The Securities and Exchange Commission of Zimbabwe (Seczim) says measures put in place by the government on the capital markets will remain in place to control both the level of inflation and the exchange rate.
Earlier this year the government put in place a cocktail of measures which include a punitive 40% capital tax on traders, who dispose of shares from the Zimbabwe Stock Exchange in less than 180 days of acquiring them.
This was meant to rein in galloping inflation and currency volatility, which resulted in the Zimbabwe dollar rapidly losing value against the greenback.
The measures, players in the capital markets have warned, will impede both investment and activity on the local bourse.
Addressing guests at the launch of the CBZ Bank Trustee Services in Harare on Friday, Seczim chief executive Anymore Taruvinga said the measures will remain in place as they are pivotal to contain inflation and runaway exchange rate.
“It is very essential that we highlight that the government's desire is to contain inflation and the runaway exchange rate, so I know that my colleagues are at the moment at pains in regards to the taxes that have had a negative impact on the stock exchange,” Taruvinga said.
“Inflation is public enemy number one and the desire is not to go back to 2008 where we saw inflation reaching levels that were unprecedented.”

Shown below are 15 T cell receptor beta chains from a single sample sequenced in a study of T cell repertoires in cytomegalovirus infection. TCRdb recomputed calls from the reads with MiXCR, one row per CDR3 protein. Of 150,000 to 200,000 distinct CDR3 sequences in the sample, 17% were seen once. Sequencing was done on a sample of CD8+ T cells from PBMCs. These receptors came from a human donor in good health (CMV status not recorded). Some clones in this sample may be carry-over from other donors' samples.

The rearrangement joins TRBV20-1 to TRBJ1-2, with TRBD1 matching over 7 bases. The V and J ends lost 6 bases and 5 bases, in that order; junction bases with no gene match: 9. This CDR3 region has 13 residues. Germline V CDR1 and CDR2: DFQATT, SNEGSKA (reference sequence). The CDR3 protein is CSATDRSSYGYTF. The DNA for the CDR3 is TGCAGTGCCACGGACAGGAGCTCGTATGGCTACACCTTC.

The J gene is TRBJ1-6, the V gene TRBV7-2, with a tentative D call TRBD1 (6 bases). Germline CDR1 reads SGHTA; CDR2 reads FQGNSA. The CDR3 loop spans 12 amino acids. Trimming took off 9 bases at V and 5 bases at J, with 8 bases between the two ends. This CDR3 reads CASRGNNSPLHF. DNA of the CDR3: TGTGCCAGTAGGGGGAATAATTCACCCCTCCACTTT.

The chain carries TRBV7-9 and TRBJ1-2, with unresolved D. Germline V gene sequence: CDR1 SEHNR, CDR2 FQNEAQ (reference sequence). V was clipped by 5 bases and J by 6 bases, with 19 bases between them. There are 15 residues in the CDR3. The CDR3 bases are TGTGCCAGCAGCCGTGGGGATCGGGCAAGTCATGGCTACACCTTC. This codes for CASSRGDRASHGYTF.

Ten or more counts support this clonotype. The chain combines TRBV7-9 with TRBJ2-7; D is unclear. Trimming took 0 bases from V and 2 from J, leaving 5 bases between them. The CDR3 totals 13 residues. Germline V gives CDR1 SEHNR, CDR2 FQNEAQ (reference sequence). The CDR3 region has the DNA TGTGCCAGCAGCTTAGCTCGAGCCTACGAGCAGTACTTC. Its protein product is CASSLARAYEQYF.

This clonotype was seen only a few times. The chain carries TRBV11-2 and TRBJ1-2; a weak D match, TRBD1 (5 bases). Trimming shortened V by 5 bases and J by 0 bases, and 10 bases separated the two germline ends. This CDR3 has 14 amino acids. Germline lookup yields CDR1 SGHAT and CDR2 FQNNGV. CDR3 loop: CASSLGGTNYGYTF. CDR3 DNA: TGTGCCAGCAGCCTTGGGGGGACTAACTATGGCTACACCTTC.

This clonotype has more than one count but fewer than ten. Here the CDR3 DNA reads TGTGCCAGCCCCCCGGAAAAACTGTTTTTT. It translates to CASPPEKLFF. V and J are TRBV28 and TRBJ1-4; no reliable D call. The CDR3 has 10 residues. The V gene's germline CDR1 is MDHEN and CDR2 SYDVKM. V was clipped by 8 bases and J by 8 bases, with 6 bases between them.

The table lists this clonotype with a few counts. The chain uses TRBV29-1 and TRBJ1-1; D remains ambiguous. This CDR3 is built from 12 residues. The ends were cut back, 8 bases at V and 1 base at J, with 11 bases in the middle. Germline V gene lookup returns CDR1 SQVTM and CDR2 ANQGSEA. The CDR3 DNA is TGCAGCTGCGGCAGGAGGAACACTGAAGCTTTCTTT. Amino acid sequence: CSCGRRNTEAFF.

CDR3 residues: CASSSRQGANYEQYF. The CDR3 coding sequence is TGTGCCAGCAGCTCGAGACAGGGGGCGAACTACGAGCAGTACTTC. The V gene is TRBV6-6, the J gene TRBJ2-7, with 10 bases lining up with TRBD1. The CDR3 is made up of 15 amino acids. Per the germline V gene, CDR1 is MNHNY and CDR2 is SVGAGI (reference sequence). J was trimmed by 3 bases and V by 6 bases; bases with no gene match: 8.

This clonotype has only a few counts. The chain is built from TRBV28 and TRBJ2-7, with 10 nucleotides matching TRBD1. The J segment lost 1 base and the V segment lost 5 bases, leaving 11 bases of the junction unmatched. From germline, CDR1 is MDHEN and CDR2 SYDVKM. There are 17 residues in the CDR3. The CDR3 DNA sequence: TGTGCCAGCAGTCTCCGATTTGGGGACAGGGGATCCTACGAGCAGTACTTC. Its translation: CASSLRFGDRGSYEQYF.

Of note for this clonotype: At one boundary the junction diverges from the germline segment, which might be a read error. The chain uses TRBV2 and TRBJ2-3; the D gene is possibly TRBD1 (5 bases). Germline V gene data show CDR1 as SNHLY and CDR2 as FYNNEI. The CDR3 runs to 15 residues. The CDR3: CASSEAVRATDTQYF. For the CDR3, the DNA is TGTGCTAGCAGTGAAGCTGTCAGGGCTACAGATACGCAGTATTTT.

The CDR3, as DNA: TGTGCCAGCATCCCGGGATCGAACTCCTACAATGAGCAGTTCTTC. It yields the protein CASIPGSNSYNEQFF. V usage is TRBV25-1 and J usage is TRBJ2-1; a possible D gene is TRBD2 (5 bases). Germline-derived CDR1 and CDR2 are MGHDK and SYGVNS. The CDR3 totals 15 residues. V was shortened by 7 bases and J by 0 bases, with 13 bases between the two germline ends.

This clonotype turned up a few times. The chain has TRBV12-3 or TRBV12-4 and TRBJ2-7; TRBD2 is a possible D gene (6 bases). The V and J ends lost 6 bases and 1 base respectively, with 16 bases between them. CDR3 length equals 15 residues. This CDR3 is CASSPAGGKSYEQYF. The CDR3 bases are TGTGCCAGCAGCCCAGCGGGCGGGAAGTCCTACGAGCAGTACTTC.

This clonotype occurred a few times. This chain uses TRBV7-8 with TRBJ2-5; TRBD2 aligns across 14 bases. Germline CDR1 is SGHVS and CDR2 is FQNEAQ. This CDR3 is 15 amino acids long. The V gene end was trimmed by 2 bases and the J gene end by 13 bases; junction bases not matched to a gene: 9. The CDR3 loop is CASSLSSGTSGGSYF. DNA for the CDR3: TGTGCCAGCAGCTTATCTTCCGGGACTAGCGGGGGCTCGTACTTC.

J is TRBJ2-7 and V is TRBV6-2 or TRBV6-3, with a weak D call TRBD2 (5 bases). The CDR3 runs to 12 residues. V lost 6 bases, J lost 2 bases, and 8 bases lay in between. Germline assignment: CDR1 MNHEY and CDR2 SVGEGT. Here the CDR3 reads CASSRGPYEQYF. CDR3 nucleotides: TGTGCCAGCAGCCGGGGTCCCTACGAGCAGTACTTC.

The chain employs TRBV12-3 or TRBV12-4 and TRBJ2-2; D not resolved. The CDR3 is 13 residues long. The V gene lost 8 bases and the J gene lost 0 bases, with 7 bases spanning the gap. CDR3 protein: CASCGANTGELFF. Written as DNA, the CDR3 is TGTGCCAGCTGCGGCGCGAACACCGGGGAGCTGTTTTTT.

He said that at the time these measures were imposed, the exchange rate particularly on the parallel market was moving at a rate “ which was quite scary”
- Tough rules for capital markets key in containing inflation, says Seczim
- SecZim okays new rules on trading contracts
- Regulator feels IPO drought sting
Taruvinga said the government was well aware of the negative impact of the measures, but pointed out that it will be ‘difficult’ for it to move away from the current policy stance as they are essential in bringing about economic stability.
He said the current difficulties created by the measures were a result of not having a national capital markets plan.
“The absence of that plan exposes us to the vagaries we are now facing,” he said.
Taruvinga said putting a plan in place will help ensure a common vision with both regulators and policymakers.
He revealed that Seczim was working on putting together a national capital plan, which it will bring to the market once there is something “ substantial “ on the table.
He said despite the difficulties, the capital markets must be proactive and work towards increasing investment.
Taruvinga applauded CBZ Bank for launching the Trustee Services facility despite the difficulties.
He said the CBZ Trustee Services became the fourth trustee service in the country adding that the financial institution had launched the facility at a time when the demand for such services was very high.
He said that this year they have registered 19 players in the capital markets of which five were collective investment schemes.
Trustee Services means by way of business a legal arrangement through which the legal title to securities is held or securities are administered for the benefit of third parties in financial transactions including collective investment schemes, securitisation or any other fiduciary relationship in securities markets.